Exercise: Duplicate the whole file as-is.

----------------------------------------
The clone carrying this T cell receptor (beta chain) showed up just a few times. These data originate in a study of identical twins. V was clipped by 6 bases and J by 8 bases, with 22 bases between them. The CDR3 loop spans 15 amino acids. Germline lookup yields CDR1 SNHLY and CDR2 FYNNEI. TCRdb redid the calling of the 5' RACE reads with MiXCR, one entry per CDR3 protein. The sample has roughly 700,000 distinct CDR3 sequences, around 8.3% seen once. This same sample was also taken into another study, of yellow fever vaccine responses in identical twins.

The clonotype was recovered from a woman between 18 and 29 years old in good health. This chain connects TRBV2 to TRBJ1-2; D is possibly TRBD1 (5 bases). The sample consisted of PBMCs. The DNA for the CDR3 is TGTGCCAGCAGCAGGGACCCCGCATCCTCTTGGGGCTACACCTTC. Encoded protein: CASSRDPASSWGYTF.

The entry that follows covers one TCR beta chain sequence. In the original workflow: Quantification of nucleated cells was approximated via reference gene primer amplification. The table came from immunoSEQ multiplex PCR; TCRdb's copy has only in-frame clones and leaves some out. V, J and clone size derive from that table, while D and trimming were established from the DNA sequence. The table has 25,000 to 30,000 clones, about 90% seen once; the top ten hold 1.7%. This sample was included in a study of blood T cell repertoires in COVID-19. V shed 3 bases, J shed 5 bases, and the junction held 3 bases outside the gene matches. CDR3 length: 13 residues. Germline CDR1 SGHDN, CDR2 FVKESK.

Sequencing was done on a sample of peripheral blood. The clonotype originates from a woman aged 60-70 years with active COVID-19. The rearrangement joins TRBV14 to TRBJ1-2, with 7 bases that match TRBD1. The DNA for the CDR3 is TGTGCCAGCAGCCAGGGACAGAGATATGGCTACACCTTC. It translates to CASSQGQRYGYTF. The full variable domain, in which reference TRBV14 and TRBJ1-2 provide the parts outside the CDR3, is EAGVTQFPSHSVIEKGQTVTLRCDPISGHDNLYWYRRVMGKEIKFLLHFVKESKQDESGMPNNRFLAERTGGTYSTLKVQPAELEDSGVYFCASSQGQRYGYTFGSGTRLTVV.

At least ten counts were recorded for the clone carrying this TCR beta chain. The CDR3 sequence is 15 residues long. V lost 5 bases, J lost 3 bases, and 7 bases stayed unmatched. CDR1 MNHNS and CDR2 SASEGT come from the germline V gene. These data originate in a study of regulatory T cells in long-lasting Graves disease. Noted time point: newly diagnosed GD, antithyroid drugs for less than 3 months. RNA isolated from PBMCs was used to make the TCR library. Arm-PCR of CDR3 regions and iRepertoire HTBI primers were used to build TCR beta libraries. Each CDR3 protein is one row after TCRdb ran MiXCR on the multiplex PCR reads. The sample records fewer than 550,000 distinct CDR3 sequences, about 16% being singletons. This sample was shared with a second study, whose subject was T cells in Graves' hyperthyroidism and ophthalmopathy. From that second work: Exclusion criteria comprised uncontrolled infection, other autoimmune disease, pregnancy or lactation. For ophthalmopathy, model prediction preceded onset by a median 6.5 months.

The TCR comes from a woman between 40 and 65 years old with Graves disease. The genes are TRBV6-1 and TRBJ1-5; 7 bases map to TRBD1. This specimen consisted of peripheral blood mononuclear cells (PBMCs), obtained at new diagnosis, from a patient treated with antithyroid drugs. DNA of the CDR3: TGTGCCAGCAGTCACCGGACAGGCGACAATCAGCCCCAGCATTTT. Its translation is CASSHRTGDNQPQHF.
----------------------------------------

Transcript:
The clone carrying this T cell receptor (beta chain) showed up just a few times. These data originate in a study of identical twins. V was clipped by 6 bases and J by 8 bases, with 22 bases between them. The CDR3 loop spans 15 amino acids. Germline lookup yields CDR1 SNHLY and CDR2 FYNNEI. TCRdb redid the calling of the 5' RACE reads with MiXCR, one entry per CDR3 protein. The sample has roughly 700,000 distinct CDR3 sequences, around 8.3% seen once. This same sample was also taken into another study, of yellow fever vaccine responses in identical twins.

The clonotype was recovered from a woman between 18 and 29 years old in good health. This chain connects TRBV2 to TRBJ1-2; D is possibly TRBD1 (5 bases). The sample consisted of PBMCs. The DNA for the CDR3 is TGTGCCAGCAGCAGGGACCCCGCATCCTCTTGGGGCTACACCTTC. Encoded protein: CASSRDPASSWGYTF.

The entry that follows covers one TCR beta chain sequence. In the original workflow: Quantification of nucleated cells was approximated via reference gene primer amplification. The table came from immunoSEQ multiplex PCR; TCRdb's copy has only in-frame clones and leaves some out. V, J and clone size derive from that table, while D and trimming were established from the DNA sequence. The table has 25,000 to 30,000 clones, about 90% seen once; the top ten hold 1.7%. This sample was included in a study of blood T cell repertoires in COVID-19. V shed 3 bases, J shed 5 bases, and the junction held 3 bases outside the gene matches. CDR3 length: 13 residues. Germline CDR1 SGHDN, CDR2 FVKESK.

Sequencing was done on a sample of peripheral blood. The clonotype originates from a woman aged 60-70 years with active COVID-19. The rearrangement joins TRBV14 to TRBJ1-2, with 7 bases that match TRBD1. The DNA for the CDR3 is TGTGCCAGCAGCCAGGGACAGAGATATGGCTACACCTTC. It translates to CASSQGQRYGYTF. The full variable domain, in which reference TRBV14 and TRBJ1-2 provide the parts outside the CDR3, is EAGVTQFPSHSVIEKGQTVTLRCDPISGHDNLYWYRRVMGKEIKFLLHFVKESKQDESGMPNNRFLAERTGGTYSTLKVQPAELEDSGVYFCASSQGQRYGYTFGSGTRLTVV.

At least ten counts were recorded for the clone carrying this TCR beta chain. The CDR3 sequence is 15 residues long. V lost 5 bases, J lost 3 bases, and 7 bases stayed unmatched. CDR1 MNHNS and CDR2 SASEGT come from the germline V gene. These data originate in a study of regulatory T cells in long-lasting Graves disease. Noted time point: newly diagnosed GD, antithyroid drugs for less than 3 months. RNA isolated from PBMCs was used to make the TCR library. Arm-PCR of CDR3 regions and iRepertoire HTBI primers were used to build TCR beta libraries. Each CDR3 protein is one row after TCRdb ran MiXCR on the multiplex PCR reads. The sample records fewer than 550,000 distinct CDR3 sequences, about 16% being singletons. This sample was shared with a second study, whose subject was T cells in Graves' hyperthyroidism and ophthalmopathy. From that second work: Exclusion criteria comprised uncontrolled infection, other autoimmune disease, pregnancy or lactation. For ophthalmopathy, model prediction preceded onset by a median 6.5 months.

The TCR comes from a woman between 40 and 65 years old with Graves disease. The genes are TRBV6-1 and TRBJ1-5; 7 bases map to TRBD1. This specimen consisted of peripheral blood mononuclear cells (PBMCs), obtained at new diagnosis, from a patient treated with antithyroid drugs. DNA of the CDR3: TGTGCCAGCAGTCACCGGACAGGCGACAATCAGCCCCAGCATTTT. Its translation is CASSHRTGDNQPQHF.